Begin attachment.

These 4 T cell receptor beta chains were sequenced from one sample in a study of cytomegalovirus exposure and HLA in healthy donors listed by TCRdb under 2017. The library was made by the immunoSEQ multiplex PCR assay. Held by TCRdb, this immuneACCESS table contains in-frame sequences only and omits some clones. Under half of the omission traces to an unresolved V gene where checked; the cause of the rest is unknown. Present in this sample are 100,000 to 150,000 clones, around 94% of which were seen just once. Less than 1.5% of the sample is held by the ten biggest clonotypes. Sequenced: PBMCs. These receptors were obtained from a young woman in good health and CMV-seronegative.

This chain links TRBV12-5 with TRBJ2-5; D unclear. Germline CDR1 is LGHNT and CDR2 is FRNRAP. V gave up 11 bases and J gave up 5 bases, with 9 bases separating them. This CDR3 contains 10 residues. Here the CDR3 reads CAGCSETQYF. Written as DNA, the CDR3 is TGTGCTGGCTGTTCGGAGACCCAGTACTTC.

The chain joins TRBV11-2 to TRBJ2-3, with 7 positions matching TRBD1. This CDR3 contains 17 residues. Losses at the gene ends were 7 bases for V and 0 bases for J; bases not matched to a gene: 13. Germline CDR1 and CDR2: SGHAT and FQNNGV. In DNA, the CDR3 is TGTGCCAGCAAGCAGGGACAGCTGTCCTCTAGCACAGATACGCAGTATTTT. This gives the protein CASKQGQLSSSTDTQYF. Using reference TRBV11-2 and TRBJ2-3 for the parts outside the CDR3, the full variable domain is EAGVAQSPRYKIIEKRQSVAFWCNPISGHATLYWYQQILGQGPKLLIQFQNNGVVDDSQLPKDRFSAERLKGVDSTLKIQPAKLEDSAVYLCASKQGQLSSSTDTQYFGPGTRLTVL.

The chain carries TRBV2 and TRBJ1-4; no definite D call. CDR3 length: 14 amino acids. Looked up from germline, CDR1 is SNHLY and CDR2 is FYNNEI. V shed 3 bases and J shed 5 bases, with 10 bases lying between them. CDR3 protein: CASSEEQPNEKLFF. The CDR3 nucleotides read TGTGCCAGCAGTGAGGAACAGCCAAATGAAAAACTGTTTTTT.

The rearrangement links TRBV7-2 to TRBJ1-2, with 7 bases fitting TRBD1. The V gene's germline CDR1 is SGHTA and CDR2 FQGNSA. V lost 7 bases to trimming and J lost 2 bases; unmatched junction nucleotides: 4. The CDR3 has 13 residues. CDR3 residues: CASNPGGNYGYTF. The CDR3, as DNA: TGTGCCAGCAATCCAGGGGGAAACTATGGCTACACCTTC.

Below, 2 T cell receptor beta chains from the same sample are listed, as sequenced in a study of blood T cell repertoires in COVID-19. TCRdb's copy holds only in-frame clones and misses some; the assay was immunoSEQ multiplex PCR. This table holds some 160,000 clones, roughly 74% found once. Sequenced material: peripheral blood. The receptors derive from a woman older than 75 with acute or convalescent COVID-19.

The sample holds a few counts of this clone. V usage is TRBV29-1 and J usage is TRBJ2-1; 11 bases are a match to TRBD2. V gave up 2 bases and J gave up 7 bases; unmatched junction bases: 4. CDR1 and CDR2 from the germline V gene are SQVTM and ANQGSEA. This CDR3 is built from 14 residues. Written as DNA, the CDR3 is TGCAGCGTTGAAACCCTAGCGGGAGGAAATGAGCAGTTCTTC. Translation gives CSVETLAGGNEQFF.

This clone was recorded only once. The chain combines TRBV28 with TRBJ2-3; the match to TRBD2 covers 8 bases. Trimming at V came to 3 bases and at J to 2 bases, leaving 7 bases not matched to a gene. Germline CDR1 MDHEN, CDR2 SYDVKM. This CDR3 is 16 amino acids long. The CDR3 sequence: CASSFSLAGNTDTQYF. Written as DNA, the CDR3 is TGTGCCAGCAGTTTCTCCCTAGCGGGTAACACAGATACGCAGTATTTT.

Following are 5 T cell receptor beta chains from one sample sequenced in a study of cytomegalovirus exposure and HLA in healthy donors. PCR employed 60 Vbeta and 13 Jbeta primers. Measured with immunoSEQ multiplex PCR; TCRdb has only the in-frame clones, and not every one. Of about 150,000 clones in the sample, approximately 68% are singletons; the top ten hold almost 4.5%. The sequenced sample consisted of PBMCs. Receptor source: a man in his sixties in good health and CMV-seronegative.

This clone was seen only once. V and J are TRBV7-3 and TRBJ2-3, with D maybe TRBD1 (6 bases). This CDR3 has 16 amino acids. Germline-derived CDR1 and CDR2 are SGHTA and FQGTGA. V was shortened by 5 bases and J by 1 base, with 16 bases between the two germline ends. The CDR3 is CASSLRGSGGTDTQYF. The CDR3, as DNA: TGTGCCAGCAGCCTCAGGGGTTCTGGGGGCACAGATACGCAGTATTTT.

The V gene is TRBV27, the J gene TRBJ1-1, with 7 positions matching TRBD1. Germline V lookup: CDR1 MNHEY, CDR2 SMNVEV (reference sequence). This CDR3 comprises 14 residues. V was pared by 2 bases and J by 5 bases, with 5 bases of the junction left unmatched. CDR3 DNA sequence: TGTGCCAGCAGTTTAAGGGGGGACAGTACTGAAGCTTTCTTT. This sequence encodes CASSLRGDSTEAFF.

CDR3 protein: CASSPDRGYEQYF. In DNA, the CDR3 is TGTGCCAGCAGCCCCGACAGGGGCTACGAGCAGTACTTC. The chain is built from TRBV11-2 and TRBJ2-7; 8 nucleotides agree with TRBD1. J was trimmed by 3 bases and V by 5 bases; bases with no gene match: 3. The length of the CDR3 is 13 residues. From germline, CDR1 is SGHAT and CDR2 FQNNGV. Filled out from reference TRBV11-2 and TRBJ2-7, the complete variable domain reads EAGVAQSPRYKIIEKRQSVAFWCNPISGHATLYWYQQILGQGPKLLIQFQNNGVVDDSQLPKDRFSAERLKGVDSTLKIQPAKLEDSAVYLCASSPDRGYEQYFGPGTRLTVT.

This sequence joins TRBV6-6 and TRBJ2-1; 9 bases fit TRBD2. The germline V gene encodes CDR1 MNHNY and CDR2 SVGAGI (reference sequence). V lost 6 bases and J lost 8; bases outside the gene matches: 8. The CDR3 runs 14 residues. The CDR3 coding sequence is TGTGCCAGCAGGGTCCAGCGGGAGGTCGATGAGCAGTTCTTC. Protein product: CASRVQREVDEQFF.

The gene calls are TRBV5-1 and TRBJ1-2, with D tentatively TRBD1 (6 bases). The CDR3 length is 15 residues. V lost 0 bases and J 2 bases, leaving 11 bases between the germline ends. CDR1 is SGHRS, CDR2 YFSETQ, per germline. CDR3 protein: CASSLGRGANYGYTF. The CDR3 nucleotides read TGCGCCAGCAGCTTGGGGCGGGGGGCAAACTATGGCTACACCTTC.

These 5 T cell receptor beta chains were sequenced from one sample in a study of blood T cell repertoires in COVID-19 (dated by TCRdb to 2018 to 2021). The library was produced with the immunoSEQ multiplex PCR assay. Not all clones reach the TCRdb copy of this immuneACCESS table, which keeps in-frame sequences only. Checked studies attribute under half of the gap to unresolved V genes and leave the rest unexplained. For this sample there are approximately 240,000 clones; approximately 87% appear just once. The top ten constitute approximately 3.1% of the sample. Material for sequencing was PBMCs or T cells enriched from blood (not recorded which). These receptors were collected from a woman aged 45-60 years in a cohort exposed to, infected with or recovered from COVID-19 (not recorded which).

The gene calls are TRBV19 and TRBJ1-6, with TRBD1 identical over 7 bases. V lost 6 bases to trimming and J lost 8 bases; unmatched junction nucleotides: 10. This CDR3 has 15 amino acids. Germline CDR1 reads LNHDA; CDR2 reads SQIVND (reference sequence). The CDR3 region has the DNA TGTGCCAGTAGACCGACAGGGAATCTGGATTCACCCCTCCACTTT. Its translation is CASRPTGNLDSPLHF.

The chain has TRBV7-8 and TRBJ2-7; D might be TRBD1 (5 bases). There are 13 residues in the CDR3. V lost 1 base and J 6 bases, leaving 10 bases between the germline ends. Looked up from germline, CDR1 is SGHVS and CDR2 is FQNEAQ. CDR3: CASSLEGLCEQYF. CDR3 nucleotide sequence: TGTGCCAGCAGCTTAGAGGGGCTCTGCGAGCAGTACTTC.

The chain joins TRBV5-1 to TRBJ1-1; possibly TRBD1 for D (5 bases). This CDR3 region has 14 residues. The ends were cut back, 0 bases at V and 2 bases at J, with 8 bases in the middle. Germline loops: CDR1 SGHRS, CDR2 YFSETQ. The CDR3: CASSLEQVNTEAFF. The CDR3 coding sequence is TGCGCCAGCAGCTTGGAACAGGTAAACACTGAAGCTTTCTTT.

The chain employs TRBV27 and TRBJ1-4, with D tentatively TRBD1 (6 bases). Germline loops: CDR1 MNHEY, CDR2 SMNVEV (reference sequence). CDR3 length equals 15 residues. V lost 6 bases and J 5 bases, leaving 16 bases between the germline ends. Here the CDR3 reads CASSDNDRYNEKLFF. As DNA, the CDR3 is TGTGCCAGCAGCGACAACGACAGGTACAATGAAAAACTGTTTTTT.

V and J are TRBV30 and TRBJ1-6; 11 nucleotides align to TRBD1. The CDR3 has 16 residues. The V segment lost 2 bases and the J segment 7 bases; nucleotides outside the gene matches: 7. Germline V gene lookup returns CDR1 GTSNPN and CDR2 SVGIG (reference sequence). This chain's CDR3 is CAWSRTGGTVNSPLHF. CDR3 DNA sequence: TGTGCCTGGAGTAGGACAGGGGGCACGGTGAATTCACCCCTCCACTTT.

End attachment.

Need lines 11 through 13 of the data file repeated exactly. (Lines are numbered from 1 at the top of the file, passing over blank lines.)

The V gene is TRBV27, the J gene TRBJ1-1, with 7 positions matching TRBD1. Germline V lookup: CDR1 MNHEY, CDR2 SMNVEV (reference sequence). This CDR3 comprises 14 residues. V was pared by 2 bases and J by 5 bases, with 5 bases of the junction left unmatched. CDR3 DNA sequence: TGTGCCAGCAGTTTAAGGGGGGACAGTACTGAAGCTTTCTTT. This sequence encodes CASSLRGDSTEAFF.

CDR3 protein: CASSPDRGYEQYF. In DNA, the CDR3 is TGTGCCAGCAGCCCCGACAGGGGCTACGAGCAGTACTTC. The chain is built from TRBV11-2 and TRBJ2-7; 8 nucleotides agree with TRBD1. J was trimmed by 3 bases and V by 5 bases; bases with no gene match: 3. The length of the CDR3 is 13 residues. From germline, CDR1 is SGHAT and CDR2 FQNNGV. Filled out from reference TRBV11-2 and TRBJ2-7, the complete variable domain reads EAGVAQSPRYKIIEKRQSVAFWCNPISGHATLYWYQQILGQGPKLLIQFQNNGVVDDSQLPKDRFSAERLKGVDSTLKIQPAKLEDSAVYLCASSPDRGYEQYFGPGTRLTVT.

This sequence joins TRBV6-6 and TRBJ2-1; 9 bases fit TRBD2. The germline V gene encodes CDR1 MNHNY and CDR2 SVGAGI (reference sequence). V lost 6 bases and J lost 8; bases outside the gene matches: 8. The CDR3 runs 14 residues. The CDR3 coding sequence is TGTGCCAGCAGGGTCCAGCGGGAGGTCGATGAGCAGTTCTTC. Protein product: CASRVQREVDEQFF.